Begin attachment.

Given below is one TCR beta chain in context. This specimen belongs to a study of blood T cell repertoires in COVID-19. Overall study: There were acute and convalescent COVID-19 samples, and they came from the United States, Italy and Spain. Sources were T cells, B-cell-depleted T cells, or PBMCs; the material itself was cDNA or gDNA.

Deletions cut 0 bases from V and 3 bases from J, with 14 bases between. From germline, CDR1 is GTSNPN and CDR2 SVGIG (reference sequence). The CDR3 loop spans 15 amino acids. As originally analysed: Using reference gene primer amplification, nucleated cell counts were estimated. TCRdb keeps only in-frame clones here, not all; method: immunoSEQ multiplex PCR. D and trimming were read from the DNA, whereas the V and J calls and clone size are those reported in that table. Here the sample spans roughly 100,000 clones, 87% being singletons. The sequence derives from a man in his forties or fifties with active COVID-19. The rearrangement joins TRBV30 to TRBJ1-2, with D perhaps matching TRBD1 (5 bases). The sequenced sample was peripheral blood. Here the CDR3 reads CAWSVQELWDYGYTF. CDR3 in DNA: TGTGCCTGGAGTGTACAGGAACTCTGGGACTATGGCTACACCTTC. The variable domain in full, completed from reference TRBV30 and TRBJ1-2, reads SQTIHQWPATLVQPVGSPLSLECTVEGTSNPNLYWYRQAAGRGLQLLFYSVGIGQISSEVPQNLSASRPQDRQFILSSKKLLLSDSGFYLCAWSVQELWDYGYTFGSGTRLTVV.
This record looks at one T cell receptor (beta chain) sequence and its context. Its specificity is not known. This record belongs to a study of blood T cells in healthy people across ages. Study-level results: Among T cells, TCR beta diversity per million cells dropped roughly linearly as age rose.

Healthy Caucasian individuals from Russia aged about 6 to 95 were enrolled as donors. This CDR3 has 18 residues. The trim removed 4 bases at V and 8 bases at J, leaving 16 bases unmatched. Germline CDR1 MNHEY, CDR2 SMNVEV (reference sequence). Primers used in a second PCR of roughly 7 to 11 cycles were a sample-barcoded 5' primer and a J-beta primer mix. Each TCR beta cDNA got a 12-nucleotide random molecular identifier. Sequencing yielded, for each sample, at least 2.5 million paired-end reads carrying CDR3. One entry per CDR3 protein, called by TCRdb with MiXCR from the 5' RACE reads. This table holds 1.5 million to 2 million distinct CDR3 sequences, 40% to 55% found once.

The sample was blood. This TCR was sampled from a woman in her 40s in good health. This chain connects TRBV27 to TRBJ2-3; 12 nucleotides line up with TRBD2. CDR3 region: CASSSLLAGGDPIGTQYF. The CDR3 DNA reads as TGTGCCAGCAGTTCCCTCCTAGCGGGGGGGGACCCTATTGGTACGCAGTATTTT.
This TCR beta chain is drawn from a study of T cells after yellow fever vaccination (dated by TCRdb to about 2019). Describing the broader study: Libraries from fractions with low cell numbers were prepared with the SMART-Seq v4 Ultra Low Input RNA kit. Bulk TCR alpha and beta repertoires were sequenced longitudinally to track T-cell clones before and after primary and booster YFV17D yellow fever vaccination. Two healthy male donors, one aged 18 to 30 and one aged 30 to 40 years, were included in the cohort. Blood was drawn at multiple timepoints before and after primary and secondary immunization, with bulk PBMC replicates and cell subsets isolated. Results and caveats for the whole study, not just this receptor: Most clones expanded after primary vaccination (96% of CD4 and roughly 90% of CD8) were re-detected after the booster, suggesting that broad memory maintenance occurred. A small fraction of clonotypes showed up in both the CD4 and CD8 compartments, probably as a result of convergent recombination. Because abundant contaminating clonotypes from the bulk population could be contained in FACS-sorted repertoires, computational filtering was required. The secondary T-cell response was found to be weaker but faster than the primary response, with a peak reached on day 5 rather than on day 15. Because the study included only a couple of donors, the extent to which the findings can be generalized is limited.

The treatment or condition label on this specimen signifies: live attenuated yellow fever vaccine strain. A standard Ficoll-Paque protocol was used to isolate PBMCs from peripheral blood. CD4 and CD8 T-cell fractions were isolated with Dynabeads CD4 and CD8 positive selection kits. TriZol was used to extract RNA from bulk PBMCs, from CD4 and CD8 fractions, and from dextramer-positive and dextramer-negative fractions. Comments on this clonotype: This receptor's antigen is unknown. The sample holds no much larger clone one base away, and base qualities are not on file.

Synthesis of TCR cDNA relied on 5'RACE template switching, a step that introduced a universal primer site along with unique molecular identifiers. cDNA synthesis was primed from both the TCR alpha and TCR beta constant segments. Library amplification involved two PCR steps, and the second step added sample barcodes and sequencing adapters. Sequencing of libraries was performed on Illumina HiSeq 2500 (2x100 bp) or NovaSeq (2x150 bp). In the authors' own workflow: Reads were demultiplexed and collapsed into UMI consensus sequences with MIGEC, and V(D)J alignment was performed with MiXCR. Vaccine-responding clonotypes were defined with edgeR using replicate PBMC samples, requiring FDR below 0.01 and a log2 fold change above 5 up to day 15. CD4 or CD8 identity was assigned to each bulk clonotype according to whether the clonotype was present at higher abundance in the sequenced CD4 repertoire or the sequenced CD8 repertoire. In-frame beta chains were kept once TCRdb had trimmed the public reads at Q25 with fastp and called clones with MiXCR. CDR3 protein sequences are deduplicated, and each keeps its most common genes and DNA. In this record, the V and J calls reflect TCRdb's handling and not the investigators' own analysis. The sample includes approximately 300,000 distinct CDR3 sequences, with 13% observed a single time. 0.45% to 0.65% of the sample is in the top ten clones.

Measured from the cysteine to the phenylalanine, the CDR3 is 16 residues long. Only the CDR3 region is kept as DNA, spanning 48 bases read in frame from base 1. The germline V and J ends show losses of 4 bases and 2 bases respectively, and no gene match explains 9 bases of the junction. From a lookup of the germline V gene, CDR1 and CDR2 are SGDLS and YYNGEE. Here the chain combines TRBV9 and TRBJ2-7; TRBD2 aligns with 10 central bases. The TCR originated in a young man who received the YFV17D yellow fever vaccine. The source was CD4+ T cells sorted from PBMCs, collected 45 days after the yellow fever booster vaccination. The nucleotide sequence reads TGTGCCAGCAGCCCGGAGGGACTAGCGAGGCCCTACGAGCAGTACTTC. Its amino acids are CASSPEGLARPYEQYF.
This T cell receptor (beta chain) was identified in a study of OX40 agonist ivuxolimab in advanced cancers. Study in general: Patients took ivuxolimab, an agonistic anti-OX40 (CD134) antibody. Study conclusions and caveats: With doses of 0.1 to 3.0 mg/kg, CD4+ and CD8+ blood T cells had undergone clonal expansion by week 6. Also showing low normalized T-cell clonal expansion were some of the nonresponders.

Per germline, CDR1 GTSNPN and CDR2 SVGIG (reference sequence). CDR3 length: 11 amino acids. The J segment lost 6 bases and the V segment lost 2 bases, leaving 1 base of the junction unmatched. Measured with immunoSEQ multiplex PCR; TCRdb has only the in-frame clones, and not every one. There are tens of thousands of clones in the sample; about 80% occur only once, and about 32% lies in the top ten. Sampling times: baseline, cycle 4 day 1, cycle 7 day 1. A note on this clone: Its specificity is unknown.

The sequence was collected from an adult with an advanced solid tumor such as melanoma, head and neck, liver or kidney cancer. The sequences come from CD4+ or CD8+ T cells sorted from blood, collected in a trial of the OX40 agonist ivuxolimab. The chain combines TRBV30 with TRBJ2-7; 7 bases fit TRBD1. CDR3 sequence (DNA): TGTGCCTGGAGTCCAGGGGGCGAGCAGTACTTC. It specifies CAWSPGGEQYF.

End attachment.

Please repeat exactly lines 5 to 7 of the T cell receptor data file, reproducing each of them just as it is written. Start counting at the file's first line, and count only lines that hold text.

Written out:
The sample was blood. This TCR was sampled from a woman in her 40s in good health. This chain connects TRBV27 to TRBJ2-3; 12 nucleotides line up with TRBD2. CDR3 region: CASSSLLAGGDPIGTQYF. The CDR3 DNA reads as TGTGCCAGCAGTTCCCTCCTAGCGGGGGGGGACCCTATTGGTACGCAGTATTTT.
This TCR beta chain is drawn from a study of T cells after yellow fever vaccination (dated by TCRdb to about 2019). Describing the broader study: Libraries from fractions with low cell numbers were prepared with the SMART-Seq v4 Ultra Low Input RNA kit. Bulk TCR alpha and beta repertoires were sequenced longitudinally to track T-cell clones before and after primary and booster YFV17D yellow fever vaccination. Two healthy male donors, one aged 18 to 30 and one aged 30 to 40 years, were included in the cohort. Blood was drawn at multiple timepoints before and after primary and secondary immunization, with bulk PBMC replicates and cell subsets isolated. Results and caveats for the whole study, not just this receptor: Most clones expanded after primary vaccination (96% of CD4 and roughly 90% of CD8) were re-detected after the booster, suggesting that broad memory maintenance occurred. A small fraction of clonotypes showed up in both the CD4 and CD8 compartments, probably as a result of convergent recombination. Because abundant contaminating clonotypes from the bulk population could be contained in FACS-sorted repertoires, computational filtering was required. The secondary T-cell response was found to be weaker but faster than the primary response, with a peak reached on day 5 rather than on day 15. Because the study included only a couple of donors, the extent to which the findings can be generalized is limited.

The treatment or condition label on this specimen signifies: live attenuated yellow fever vaccine strain. A standard Ficoll-Paque protocol was used to isolate PBMCs from peripheral blood. CD4 and CD8 T-cell fractions were isolated with Dynabeads CD4 and CD8 positive selection kits. TriZol was used to extract RNA from bulk PBMCs, from CD4 and CD8 fractions, and from dextramer-positive and dextramer-negative fractions. Comments on this clonotype: This receptor's antigen is unknown. The sample holds no much larger clone one base away, and base qualities are not on file.